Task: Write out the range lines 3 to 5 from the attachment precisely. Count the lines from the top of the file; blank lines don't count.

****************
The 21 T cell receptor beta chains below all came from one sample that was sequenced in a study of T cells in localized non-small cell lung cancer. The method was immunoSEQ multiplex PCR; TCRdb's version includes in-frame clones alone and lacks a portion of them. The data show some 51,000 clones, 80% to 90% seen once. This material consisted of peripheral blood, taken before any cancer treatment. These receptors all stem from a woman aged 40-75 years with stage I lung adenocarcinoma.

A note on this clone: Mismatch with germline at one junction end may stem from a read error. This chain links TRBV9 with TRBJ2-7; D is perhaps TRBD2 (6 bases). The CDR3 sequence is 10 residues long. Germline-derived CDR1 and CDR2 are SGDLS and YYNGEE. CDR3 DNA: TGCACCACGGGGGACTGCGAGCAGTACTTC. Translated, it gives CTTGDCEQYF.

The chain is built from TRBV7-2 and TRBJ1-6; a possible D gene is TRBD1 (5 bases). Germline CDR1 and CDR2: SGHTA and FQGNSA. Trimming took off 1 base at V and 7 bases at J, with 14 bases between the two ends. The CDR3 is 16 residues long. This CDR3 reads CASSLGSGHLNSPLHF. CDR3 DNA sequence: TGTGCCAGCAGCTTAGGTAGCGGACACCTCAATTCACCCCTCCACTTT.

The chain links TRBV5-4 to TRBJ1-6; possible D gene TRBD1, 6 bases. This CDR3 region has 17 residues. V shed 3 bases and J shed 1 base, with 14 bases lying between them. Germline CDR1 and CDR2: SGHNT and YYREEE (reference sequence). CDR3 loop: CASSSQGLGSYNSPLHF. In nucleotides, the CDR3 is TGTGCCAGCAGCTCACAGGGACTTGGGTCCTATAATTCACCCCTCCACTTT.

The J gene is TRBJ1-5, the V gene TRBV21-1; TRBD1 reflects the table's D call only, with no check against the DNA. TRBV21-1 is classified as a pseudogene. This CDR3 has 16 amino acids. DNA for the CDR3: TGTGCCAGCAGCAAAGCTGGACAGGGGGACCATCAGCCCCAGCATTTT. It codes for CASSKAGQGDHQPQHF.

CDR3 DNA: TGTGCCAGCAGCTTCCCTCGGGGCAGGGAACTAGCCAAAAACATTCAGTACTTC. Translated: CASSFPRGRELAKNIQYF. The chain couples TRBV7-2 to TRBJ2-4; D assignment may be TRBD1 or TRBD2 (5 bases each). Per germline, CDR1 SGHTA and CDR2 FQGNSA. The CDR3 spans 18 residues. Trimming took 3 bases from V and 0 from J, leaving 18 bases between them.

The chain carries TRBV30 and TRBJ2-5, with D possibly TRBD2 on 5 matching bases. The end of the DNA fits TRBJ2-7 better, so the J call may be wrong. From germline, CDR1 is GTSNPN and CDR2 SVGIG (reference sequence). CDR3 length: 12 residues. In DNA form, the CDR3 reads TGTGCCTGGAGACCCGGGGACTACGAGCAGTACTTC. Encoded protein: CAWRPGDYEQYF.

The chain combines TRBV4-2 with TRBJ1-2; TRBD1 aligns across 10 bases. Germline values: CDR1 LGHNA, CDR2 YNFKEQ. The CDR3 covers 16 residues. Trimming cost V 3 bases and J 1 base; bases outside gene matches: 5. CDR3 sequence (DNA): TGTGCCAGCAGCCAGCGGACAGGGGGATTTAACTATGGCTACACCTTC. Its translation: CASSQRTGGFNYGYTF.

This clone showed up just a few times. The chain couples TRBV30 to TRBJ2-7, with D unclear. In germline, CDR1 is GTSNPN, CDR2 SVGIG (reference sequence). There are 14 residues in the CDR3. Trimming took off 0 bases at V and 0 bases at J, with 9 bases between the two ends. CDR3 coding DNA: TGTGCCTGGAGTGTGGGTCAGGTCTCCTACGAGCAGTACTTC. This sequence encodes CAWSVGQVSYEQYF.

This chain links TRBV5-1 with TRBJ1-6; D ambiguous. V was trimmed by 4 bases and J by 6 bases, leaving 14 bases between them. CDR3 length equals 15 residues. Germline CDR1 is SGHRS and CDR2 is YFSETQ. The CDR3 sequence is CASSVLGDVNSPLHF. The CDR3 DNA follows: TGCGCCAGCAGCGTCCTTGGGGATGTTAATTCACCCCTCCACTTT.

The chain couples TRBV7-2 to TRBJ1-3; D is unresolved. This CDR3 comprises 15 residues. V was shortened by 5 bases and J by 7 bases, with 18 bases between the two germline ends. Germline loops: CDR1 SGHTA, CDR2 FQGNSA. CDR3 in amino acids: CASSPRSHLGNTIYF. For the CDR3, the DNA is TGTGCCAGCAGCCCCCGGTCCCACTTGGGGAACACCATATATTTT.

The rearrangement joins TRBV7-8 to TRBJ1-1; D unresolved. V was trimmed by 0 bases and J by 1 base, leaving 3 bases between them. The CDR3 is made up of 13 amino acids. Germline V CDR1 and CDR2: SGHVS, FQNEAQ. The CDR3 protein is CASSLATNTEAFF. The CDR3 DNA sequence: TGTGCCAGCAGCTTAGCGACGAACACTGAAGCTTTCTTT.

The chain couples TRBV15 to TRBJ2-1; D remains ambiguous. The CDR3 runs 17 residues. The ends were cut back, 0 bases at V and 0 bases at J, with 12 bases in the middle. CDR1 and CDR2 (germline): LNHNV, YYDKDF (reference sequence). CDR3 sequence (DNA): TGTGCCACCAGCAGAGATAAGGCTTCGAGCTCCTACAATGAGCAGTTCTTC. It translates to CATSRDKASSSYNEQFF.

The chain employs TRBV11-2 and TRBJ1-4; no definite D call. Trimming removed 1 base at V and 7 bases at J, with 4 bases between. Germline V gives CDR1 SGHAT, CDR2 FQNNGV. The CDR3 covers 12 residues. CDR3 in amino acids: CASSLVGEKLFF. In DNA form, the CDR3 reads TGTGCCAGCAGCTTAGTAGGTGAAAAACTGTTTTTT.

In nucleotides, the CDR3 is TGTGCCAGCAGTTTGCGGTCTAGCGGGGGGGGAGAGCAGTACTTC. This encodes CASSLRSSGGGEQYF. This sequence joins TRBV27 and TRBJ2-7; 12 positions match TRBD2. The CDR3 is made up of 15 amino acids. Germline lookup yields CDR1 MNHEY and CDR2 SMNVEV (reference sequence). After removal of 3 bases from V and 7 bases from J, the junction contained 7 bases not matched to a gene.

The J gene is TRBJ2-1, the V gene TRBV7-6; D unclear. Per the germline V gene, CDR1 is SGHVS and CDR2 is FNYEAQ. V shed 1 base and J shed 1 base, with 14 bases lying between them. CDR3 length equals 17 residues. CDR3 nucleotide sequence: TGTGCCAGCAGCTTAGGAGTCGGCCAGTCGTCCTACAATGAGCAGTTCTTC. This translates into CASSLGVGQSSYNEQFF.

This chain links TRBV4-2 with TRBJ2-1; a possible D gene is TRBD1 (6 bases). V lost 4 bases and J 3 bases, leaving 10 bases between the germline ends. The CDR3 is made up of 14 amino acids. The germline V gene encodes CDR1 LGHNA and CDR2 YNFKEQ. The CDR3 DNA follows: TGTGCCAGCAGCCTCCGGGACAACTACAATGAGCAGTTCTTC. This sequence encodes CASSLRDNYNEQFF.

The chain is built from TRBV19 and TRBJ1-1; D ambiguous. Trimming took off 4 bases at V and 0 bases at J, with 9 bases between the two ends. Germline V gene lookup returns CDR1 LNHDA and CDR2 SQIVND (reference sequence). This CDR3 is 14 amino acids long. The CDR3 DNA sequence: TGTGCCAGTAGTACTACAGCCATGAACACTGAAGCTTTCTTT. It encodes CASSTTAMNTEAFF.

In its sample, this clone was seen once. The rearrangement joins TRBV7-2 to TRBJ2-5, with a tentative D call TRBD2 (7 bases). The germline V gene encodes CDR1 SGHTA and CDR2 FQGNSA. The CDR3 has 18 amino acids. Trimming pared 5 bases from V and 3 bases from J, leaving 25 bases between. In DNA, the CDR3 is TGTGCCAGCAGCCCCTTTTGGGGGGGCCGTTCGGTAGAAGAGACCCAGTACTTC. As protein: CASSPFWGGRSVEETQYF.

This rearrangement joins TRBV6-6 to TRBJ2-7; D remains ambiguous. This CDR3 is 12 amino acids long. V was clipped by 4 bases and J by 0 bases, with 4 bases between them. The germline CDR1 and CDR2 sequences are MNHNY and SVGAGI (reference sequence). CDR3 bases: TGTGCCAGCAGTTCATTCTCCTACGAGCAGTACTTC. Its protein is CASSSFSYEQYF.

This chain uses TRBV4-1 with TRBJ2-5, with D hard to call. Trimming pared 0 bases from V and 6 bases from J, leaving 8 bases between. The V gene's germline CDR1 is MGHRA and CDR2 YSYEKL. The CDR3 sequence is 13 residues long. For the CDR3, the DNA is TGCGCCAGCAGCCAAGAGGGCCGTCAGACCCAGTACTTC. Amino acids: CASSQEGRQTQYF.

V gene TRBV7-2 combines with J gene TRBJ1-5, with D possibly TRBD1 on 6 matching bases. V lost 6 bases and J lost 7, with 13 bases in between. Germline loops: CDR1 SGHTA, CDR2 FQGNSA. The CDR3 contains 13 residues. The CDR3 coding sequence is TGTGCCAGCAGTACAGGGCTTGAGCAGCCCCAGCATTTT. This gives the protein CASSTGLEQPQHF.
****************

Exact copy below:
The chain is built from TRBV7-2 and TRBJ1-6; a possible D gene is TRBD1 (5 bases). Germline CDR1 and CDR2: SGHTA and FQGNSA. Trimming took off 1 base at V and 7 bases at J, with 14 bases between the two ends. The CDR3 is 16 residues long. This CDR3 reads CASSLGSGHLNSPLHF. CDR3 DNA sequence: TGTGCCAGCAGCTTAGGTAGCGGACACCTCAATTCACCCCTCCACTTT.

The chain links TRBV5-4 to TRBJ1-6; possible D gene TRBD1, 6 bases. This CDR3 region has 17 residues. V shed 3 bases and J shed 1 base, with 14 bases lying between them. Germline CDR1 and CDR2: SGHNT and YYREEE (reference sequence). CDR3 loop: CASSSQGLGSYNSPLHF. In nucleotides, the CDR3 is TGTGCCAGCAGCTCACAGGGACTTGGGTCCTATAATTCACCCCTCCACTTT.

The J gene is TRBJ1-5, the V gene TRBV21-1; TRBD1 reflects the table's D call only, with no check against the DNA. TRBV21-1 is classified as a pseudogene. This CDR3 has 16 amino acids. DNA for the CDR3: TGTGCCAGCAGCAAAGCTGGACAGGGGGACCATCAGCCCCAGCATTTT. It codes for CASSKAGQGDHQPQHF.